Stymied by Congress, Biden feels heat to act on climate while activists hold out for more

·6 min read

Saying if Congress wouldn't act then he would, President Joe Biden on Wednesday unveiled plans to fight climate change with executive actions – none of which went as far as many environmental groups had hoped.

Declaring climate change "an emergency" without declaring an official state of emergency, Biden said in the coming days and weeks he would use his power as president to issue formal government actions through proclamations, executive orders and regulatory power.

His biggest announcement: a plan to open parts of the Gulf of Mexico for the first time to offshore wind farms that could power more than 3 million homes. He also directed the Department of Interior to advance wind energy development off the coasts of Florida, Georgia and North and South Carolina.

"It was one piece of down payment," was how Mindy Lubber, CEO of Ceres, a Boston-based sustainability nonprofit, described the announcement. "Was today enough? No, but it was a good start."

Biden also told the crowd – gathered in a former coal-fired power plant in Somerset, Massachusetts, that's now used to make power cables for offshore wind farms that he'd directed his administration to clear every federal hurdle and streamline federal permitting to bring clean energy projects online immediately.

President Joe Biden speaks about climate change and clean energy at Brayton Power Station on Wednesday in Somerset, Mass.
President Joe Biden speaks about climate change and clean energy at Brayton Power Station on Wednesday in Somerset, Mass.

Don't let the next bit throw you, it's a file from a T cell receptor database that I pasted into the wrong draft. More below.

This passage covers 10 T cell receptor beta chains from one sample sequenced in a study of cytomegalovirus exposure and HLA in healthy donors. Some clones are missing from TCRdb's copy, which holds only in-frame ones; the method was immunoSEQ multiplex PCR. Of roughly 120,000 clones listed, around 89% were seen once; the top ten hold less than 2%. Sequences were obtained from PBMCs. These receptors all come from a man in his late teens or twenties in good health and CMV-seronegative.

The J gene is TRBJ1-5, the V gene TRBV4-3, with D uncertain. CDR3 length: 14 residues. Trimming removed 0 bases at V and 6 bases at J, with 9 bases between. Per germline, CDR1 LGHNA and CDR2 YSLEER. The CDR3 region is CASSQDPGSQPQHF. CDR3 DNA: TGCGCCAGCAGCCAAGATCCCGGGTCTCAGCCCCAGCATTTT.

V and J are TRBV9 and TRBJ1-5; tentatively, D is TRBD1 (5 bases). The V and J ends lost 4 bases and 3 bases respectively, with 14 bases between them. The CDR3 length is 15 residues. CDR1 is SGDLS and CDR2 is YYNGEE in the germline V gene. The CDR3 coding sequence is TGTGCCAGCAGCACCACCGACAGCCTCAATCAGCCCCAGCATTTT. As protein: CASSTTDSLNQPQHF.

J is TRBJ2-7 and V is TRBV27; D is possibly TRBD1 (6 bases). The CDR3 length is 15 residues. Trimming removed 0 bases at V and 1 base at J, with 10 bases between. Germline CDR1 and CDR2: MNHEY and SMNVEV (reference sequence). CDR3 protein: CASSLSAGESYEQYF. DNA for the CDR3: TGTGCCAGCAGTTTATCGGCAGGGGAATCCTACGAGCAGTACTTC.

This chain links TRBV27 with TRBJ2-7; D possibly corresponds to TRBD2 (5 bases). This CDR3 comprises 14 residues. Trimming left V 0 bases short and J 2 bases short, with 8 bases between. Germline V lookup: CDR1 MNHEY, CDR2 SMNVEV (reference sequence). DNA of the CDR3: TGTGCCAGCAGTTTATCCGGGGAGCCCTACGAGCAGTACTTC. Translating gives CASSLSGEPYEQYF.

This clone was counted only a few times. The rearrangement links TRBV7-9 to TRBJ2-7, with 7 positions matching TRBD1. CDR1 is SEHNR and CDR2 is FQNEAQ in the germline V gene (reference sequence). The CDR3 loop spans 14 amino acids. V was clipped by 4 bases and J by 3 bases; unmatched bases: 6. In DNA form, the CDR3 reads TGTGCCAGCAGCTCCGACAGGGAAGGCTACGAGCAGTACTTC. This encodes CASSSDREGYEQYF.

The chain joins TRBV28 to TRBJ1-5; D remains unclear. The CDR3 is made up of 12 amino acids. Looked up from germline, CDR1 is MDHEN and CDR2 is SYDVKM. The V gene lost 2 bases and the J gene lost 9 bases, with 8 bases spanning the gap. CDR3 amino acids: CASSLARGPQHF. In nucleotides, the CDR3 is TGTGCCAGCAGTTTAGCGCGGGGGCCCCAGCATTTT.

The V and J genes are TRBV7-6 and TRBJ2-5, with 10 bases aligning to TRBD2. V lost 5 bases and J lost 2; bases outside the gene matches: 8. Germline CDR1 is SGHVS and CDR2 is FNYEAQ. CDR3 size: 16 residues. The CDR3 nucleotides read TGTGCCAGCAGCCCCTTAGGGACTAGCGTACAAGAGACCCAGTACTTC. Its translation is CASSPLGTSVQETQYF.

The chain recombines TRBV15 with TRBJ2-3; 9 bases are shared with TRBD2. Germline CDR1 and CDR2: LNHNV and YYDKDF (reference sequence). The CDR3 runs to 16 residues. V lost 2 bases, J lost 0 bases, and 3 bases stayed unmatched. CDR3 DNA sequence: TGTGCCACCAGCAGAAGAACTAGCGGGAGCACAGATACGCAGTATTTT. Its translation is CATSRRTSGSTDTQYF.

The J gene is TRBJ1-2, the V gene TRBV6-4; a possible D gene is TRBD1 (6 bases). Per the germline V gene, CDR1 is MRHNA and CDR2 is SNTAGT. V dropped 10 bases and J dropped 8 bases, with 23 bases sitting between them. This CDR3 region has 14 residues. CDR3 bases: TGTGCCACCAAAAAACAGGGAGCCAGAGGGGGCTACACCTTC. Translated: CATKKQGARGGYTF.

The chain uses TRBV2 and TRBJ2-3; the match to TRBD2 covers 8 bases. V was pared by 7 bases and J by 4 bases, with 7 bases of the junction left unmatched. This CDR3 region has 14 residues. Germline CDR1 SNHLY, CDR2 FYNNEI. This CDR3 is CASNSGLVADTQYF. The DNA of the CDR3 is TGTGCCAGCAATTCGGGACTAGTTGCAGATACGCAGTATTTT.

He also announced $2.3 billion in funding for Building Resilient Infrastructure and Communities. The BRIC program, administered by the Federal Emergency Management Agency, helps communities prepare in advance for potential climate disasters such as heat waves and flooding.

Climate activists wanted more.

“With congressional action closed off, bold action from Biden is the only hope for truly lifesaving action to curb the deadly fossil fuels scorching the planet,” said Jean Su, energy justice program director at the Center for Biological Diversity. “Limited action on renewables without curbing fossil fuels is like tuning up the engine while the car barrels off a cliff.”

Frustration grows

As more than one-third of Americans suffer from a dangerous heat wave that includes heat alerts in 28 states, the frustration of climate activists is growing. More than a thousand groups have called on the president to declare a national climate emergency, an act that would unlock both financial and statutory authority the president now lacks.

"In the coming days, weeks, and months, President Biden must take bold regulatory and executive action on climate that matches the urgency of the crisis we face," said Jamal Raad, executive director of Evergreen Action, a climate change advocacy group founded by former staffers of the 2020 presidential campaign of Washington Gov. Jay Inslee.

Raad said the time for speeches was over.

"All the resilience funding in the world won't save us if we don't mitigate the mounting crisis," he said.

More: One graphic shows why Biden says executive actions on climate change are needed

Biden's efforts to address climate change were hit by a double whammy in the past three weeks. First came a ruling by the Supreme Court on June 30 limiting the authority of the Environmental Protection Agency.

Then came last week’s announcement by Sen. Joe Manchin, D-W.Va., that he won’t support legislation that included tax credits to support clean energy Democrats estimated would have reduced carbon emissions by nearly 40% by 2030. The bill would have brought an unprecedented $500 billion to bear on climate change. Manchin has said he might be open to changing his mind if the economy improves next month, leaving Democrats some hope for a deal.